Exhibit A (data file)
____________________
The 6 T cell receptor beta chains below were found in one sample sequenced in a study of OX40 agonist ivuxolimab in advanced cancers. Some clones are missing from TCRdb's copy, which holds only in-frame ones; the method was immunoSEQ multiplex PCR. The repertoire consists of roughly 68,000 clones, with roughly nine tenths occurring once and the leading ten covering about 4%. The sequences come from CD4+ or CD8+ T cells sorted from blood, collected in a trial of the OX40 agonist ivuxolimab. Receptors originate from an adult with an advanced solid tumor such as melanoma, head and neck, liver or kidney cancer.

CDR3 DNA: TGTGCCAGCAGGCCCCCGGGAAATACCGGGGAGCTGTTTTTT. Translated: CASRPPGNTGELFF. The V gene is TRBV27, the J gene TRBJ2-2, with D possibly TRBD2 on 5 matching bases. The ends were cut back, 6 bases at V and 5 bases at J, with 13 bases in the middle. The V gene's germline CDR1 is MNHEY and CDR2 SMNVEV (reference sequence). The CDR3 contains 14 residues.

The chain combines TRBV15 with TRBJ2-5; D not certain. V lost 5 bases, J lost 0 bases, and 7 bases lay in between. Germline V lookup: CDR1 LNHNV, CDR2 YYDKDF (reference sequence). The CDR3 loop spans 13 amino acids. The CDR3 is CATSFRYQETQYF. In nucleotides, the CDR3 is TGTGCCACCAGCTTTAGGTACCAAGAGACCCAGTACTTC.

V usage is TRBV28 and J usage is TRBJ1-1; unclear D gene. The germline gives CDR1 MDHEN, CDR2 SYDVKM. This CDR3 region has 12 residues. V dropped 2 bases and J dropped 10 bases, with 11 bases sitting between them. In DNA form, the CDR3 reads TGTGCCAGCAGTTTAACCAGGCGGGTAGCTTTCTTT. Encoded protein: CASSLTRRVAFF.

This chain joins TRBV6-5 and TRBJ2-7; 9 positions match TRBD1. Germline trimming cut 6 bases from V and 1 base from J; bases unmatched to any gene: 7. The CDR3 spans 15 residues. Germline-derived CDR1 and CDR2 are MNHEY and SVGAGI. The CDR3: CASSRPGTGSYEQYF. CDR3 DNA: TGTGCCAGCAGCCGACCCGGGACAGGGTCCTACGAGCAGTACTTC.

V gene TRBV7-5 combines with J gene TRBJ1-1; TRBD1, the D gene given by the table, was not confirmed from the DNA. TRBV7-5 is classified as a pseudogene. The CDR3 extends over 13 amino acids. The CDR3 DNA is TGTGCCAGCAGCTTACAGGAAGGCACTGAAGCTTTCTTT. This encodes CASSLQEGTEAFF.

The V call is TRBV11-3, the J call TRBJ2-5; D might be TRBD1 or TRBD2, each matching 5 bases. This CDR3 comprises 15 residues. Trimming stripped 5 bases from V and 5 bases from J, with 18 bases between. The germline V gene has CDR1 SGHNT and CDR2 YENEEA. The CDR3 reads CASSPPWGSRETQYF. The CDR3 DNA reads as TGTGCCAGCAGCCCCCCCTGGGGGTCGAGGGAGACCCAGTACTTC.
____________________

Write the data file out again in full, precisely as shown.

The 6 T cell receptor beta chains below were found in one sample sequenced in a study of OX40 agonist ivuxolimab in advanced cancers. Some clones are missing from TCRdb's copy, which holds only in-frame ones; the method was immunoSEQ multiplex PCR. The repertoire consists of roughly 68,000 clones, with roughly nine tenths occurring once and the leading ten covering about 4%. The sequences come from CD4+ or CD8+ T cells sorted from blood, collected in a trial of the OX40 agonist ivuxolimab. Receptors originate from an adult with an advanced solid tumor such as melanoma, head and neck, liver or kidney cancer.

CDR3 DNA: TGTGCCAGCAGGCCCCCGGGAAATACCGGGGAGCTGTTTTTT. Translated: CASRPPGNTGELFF. The V gene is TRBV27, the J gene TRBJ2-2, with D possibly TRBD2 on 5 matching bases. The ends were cut back, 6 bases at V and 5 bases at J, with 13 bases in the middle. The V gene's germline CDR1 is MNHEY and CDR2 SMNVEV (reference sequence). The CDR3 contains 14 residues.

The chain combines TRBV15 with TRBJ2-5; D not certain. V lost 5 bases, J lost 0 bases, and 7 bases lay in between. Germline V lookup: CDR1 LNHNV, CDR2 YYDKDF (reference sequence). The CDR3 loop spans 13 amino acids. The CDR3 is CATSFRYQETQYF. In nucleotides, the CDR3 is TGTGCCACCAGCTTTAGGTACCAAGAGACCCAGTACTTC.

V usage is TRBV28 and J usage is TRBJ1-1; unclear D gene. The germline gives CDR1 MDHEN, CDR2 SYDVKM. This CDR3 region has 12 residues. V dropped 2 bases and J dropped 10 bases, with 11 bases sitting between them. In DNA form, the CDR3 reads TGTGCCAGCAGTTTAACCAGGCGGGTAGCTTTCTTT. Encoded protein: CASSLTRRVAFF.

This chain joins TRBV6-5 and TRBJ2-7; 9 positions match TRBD1. Germline trimming cut 6 bases from V and 1 base from J; bases unmatched to any gene: 7. The CDR3 spans 15 residues. Germline-derived CDR1 and CDR2 are MNHEY and SVGAGI. The CDR3: CASSRPGTGSYEQYF. CDR3 DNA: TGTGCCAGCAGCCGACCCGGGACAGGGTCCTACGAGCAGTACTTC.

V gene TRBV7-5 combines with J gene TRBJ1-1; TRBD1, the D gene given by the table, was not confirmed from the DNA. TRBV7-5 is classified as a pseudogene. The CDR3 extends over 13 amino acids. The CDR3 DNA is TGTGCCAGCAGCTTACAGGAAGGCACTGAAGCTTTCTTT. This encodes CASSLQEGTEAFF.

The V call is TRBV11-3, the J call TRBJ2-5; D might be TRBD1 or TRBD2, each matching 5 bases. This CDR3 comprises 15 residues. Trimming stripped 5 bases from V and 5 bases from J, with 18 bases between. The germline V gene has CDR1 SGHNT and CDR2 YENEEA. The CDR3 reads CASSPPWGSRETQYF. The CDR3 DNA reads as TGTGCCAGCAGCCCCCCCTGGGGGTCGAGGGAGACCCAGTACTTC.